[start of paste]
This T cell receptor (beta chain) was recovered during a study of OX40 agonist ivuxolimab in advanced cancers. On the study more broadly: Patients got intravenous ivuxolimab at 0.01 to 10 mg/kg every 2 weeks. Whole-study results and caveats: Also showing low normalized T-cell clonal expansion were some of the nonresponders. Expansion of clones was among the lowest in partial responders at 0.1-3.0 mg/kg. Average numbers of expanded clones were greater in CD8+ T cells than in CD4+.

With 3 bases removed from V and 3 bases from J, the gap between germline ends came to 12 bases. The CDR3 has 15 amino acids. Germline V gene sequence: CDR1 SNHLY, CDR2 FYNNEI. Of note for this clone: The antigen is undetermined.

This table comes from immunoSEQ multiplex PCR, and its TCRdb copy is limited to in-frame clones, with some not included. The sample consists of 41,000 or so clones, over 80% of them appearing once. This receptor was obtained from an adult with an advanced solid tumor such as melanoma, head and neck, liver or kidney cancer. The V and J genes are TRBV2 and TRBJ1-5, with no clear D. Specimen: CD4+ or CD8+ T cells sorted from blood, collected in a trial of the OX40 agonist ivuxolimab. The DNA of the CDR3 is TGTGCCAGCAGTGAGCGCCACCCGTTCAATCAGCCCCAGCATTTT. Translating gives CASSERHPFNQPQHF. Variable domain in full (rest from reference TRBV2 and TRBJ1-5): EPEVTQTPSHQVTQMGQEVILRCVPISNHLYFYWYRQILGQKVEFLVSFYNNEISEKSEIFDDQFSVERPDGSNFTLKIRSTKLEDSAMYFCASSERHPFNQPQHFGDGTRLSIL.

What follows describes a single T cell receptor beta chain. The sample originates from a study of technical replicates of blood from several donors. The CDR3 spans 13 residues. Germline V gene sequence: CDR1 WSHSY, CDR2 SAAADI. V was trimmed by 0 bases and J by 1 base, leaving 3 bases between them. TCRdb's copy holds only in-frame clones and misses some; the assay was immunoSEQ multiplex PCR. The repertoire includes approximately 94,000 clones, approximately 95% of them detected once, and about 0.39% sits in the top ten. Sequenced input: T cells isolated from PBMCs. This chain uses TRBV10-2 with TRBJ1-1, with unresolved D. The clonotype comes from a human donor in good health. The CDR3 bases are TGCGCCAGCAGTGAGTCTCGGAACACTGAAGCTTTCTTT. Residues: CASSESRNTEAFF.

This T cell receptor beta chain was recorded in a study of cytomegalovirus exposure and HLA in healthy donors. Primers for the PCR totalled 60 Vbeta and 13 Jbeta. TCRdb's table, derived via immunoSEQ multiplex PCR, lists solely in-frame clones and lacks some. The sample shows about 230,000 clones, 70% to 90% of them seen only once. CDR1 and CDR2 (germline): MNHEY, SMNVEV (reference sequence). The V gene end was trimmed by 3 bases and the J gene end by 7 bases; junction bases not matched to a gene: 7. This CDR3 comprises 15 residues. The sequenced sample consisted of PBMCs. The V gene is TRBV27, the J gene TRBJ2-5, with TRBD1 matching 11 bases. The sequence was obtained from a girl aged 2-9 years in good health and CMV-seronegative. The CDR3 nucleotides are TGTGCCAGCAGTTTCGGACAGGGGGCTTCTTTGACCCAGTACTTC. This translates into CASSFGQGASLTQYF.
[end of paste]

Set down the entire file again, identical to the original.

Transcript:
This T cell receptor (beta chain) was recovered during a study of OX40 agonist ivuxolimab in advanced cancers. On the study more broadly: Patients got intravenous ivuxolimab at 0.01 to 10 mg/kg every 2 weeks. Whole-study results and caveats: Also showing low normalized T-cell clonal expansion were some of the nonresponders. Expansion of clones was among the lowest in partial responders at 0.1-3.0 mg/kg. Average numbers of expanded clones were greater in CD8+ T cells than in CD4+.

With 3 bases removed from V and 3 bases from J, the gap between germline ends came to 12 bases. The CDR3 has 15 amino acids. Germline V gene sequence: CDR1 SNHLY, CDR2 FYNNEI. Of note for this clone: The antigen is undetermined.

This table comes from immunoSEQ multiplex PCR, and its TCRdb copy is limited to in-frame clones, with some not included. The sample consists of 41,000 or so clones, over 80% of them appearing once. This receptor was obtained from an adult with an advanced solid tumor such as melanoma, head and neck, liver or kidney cancer. The V and J genes are TRBV2 and TRBJ1-5, with no clear D. Specimen: CD4+ or CD8+ T cells sorted from blood, collected in a trial of the OX40 agonist ivuxolimab. The DNA of the CDR3 is TGTGCCAGCAGTGAGCGCCACCCGTTCAATCAGCCCCAGCATTTT. Translating gives CASSERHPFNQPQHF. Variable domain in full (rest from reference TRBV2 and TRBJ1-5): EPEVTQTPSHQVTQMGQEVILRCVPISNHLYFYWYRQILGQKVEFLVSFYNNEISEKSEIFDDQFSVERPDGSNFTLKIRSTKLEDSAMYFCASSERHPFNQPQHFGDGTRLSIL.

What follows describes a single T cell receptor beta chain. The sample originates from a study of technical replicates of blood from several donors. The CDR3 spans 13 residues. Germline V gene sequence: CDR1 WSHSY, CDR2 SAAADI. V was trimmed by 0 bases and J by 1 base, leaving 3 bases between them. TCRdb's copy holds only in-frame clones and misses some; the assay was immunoSEQ multiplex PCR. The repertoire includes approximately 94,000 clones, approximately 95% of them detected once, and about 0.39% sits in the top ten. Sequenced input: T cells isolated from PBMCs. This chain uses TRBV10-2 with TRBJ1-1, with unresolved D. The clonotype comes from a human donor in good health. The CDR3 bases are TGCGCCAGCAGTGAGTCTCGGAACACTGAAGCTTTCTTT. Residues: CASSESRNTEAFF.

This T cell receptor beta chain was recorded in a study of cytomegalovirus exposure and HLA in healthy donors. Primers for the PCR totalled 60 Vbeta and 13 Jbeta. TCRdb's table, derived via immunoSEQ multiplex PCR, lists solely in-frame clones and lacks some. The sample shows about 230,000 clones, 70% to 90% of them seen only once. CDR1 and CDR2 (germline): MNHEY, SMNVEV (reference sequence). The V gene end was trimmed by 3 bases and the J gene end by 7 bases; junction bases not matched to a gene: 7. This CDR3 comprises 15 residues. The sequenced sample consisted of PBMCs. The V gene is TRBV27, the J gene TRBJ2-5, with TRBD1 matching 11 bases. The sequence was obtained from a girl aged 2-9 years in good health and CMV-seronegative. The CDR3 nucleotides are TGTGCCAGCAGTTTCGGACAGGGGGCTTCTTTGACCCAGTACTTC. This translates into CASSFGQGASLTQYF.